Chapter 3 – Treatment of transplant-eligible patients

Contributors: Mohamad Mohty, Florent Malard, Jean-Luc Harousseau

2 – Autologous transplantation

The concept of HDT plus auto-SCT was developed in the 1980s. The objective of auto-SCT was to support HDT in order to reduce the duration and toxicity of severe myelosuppression. The IFM group was the first to conduct a randomized trial showing the superiority of HDT/auto-SCT over conventional chemotherapy in patients younger than 65 years regarding response rate, event-free survival (EFS) and overall survival (OS) [17]. These findings were confirmed 7 years later in a larger study conducted by the UK Medical Research Council (MRC Myeloma VII Trial) [18]. Following these results, HDT/auto-SCT became the standard of care in patients without severe comorbidities and aged less than 65 years of age.

Overall, seven randomized studies have compared HDT/auto-SCT to conventional chemotherapy [1]. While EFS was superior with HDT/auto- SCT in five out of seven trials, OS was prolonged significantly in only three trials. These results were confirmed by a meta-analysis that showed a significant benefit for HDT/auto-SCT in terms of EFS, but no benefit in terms of OS [19]. This was partly explained by the impact of auto-SCT at relapse in patients initially treated with conventional chemotherapy. Therefore, although the majority of myeloma experts recommend HDT/auto-SCT as part of initial therapy (early auto-SCT), some experts consider that delaying auto-SCT until relapse (late auto-SCT) is a valuable approach. All of these studies have been performed before the development of the new agents. The place of early auto-SCT in comparison with non-intensive therapies including new agents has been questioned. Palumbo et al reported a higher PFS and OS in patients who received a double auto-SCT compared with six 28-day cycles of lenalidomide, melphalan, and prednisone after a lenalidomide-based induction [20]. Similarly, Gay et al reported a higher PFS and OS in patients who received a double auto-SCT compared with six cycles of lenalidomide, cyclophosphamide, and dexamethasone [21]. Overall, these two studies showed a significant benefit for auto-SCT not only in terms of PFS but also in terms of OS, highlighting the continuing importance of auto-SCT in the new agents’ era. However, it is important to note that in these studies the non-intensive arm is considered suboptimal since it does not use bortezomib.

In the IFM 2009 randomized trial [16], the non-intensive arm was RVD which at that time was considered the best triple combination and is significantly superior to RD [22]. This study showed a significant superiority of the intensive arm in terms of response rate (including CR) and PFS, with a 14-month increase in median PFS (50 months vs. 36 months; adjusted hazard ratio [HR] for disease progression or death, 0.65; P<0.001). This benefit was observed across all patient subgroups, including those stratified according to ISS stage and cytogenetic risk. However, OS at 4 years did not differ significantly between the transplantation group and the RVD-alone group, at more than 80% in both arms. This can be explained by good results of the RVD-alone arm and by improvements of salvage therapy at relapse, but also by the fact that two thirds of the patients in the non-intensive arm received an auto-SCT at relapse. Therefore some investigators still consider that late auto-SCT remains a valuable approach. This opinion is supported by the SWOG S0777 trial which evaluated the addition of bortezomib to lenalidomide/dexamethasone (RVD) induction in patients with previously untreated myeloma without a planned immediate transplantation after induction [22]. Despite the limitations of this trial, RVD induction with continuous RD maintenance significantly improved outcomes versus RD alone, supporting the use of VRD as a standard induction regimen.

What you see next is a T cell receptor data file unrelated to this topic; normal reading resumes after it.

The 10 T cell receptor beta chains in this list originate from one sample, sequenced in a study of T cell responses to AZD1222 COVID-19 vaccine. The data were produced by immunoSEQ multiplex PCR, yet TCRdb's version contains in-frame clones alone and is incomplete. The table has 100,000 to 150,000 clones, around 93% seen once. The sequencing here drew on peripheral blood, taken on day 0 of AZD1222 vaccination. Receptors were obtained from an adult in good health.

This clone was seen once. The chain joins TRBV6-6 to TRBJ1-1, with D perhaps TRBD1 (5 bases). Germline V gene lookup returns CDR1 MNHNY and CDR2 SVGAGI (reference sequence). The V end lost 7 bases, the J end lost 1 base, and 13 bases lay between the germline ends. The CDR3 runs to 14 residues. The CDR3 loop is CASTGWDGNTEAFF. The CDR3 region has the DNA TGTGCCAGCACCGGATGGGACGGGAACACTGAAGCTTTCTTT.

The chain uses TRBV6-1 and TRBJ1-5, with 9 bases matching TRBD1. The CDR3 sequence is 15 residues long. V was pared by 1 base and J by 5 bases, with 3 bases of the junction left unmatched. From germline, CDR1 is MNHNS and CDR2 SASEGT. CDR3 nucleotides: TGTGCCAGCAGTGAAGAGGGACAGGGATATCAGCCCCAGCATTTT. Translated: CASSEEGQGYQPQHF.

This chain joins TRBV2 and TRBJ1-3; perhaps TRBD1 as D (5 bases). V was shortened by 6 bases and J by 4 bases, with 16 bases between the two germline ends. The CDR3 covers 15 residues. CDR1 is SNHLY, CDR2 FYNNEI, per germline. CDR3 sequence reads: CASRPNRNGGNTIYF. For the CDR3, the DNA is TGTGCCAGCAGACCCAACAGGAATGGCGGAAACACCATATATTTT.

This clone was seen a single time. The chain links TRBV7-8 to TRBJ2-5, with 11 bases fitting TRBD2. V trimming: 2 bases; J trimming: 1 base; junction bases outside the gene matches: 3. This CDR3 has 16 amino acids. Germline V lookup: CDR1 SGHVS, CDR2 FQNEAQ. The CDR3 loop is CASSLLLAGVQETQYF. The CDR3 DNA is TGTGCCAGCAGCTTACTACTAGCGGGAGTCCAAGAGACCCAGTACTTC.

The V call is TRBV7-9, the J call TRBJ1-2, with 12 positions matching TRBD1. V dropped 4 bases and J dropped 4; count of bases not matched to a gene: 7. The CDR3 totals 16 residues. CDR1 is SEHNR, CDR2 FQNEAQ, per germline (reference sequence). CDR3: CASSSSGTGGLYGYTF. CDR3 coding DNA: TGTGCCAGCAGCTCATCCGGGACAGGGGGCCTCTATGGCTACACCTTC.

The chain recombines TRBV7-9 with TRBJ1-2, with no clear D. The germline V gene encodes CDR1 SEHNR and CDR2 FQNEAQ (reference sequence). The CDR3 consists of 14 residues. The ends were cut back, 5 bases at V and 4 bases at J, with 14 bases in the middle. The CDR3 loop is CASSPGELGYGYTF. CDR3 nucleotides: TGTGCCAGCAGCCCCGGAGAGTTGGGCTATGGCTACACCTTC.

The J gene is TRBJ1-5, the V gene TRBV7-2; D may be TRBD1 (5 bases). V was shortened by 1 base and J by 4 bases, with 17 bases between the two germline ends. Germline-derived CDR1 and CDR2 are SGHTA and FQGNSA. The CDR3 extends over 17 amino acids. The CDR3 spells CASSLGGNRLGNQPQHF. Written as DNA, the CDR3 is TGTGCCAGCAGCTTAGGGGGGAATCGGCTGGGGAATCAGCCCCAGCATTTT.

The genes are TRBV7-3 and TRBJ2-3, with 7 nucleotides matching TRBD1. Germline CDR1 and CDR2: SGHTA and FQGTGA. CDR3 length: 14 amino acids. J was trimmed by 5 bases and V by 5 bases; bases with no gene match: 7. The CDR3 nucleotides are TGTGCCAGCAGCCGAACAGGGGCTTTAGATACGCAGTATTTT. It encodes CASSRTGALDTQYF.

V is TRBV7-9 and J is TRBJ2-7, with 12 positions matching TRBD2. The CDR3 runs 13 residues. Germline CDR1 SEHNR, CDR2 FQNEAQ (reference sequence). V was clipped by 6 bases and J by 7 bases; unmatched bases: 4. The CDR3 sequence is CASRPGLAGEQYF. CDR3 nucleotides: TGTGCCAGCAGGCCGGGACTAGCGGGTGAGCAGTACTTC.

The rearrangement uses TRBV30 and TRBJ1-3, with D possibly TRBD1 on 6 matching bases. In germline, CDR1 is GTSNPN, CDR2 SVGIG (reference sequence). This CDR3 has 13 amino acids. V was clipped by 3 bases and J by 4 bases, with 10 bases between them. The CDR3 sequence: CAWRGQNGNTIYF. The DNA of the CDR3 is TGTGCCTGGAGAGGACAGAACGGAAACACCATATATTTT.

The most important result of the IFM 2009 trial is probably the evaluation of MRD by multiparameter flow cytometry [16]. Patients achieving negative MRD have an 80% probability of 4 years’ PFS versus <30% for patients with positive MRD. This confirms the prognostic impact of negative MRD [23] which is becoming a new primary endpoint of myeloma therapy [24]. The prognostic impact of negative MRD was the same in both arms of the IFM 2009 trial but the intensive arm yielded significantly more negative MRD (80% versus 65%). These results indicate that more patients treated with upfront auto-SCT might achieve negative MRD as defined by sensitive methods (next generation flow or next-generation sequencing) and might enjoy prolonged remissions and possibly cures.

Regarding HDT regimens, the best efficacy/toxicity ratio remains intravenous (IV) high-dose melphalan (HDM) 200mg/m2 followed by infusion of peripheral hematopoietic stem cells. Stem cell collection is performed after cyclophosphamide plus granulocyte colony-stimulating factor (G-CSF) or G-CSF alone. In poor mobilizers, plerixafor can be used. Attempts for increasing efficacy by increasing doses or adding other agents have induced more toxicity. The dose of melphalan can be reduced (140mg/m2) in cases of renal insufficiency and HDM is usually not prescribed in patients with end-stage renal failure (creatinine clearance <30ml/min) [25].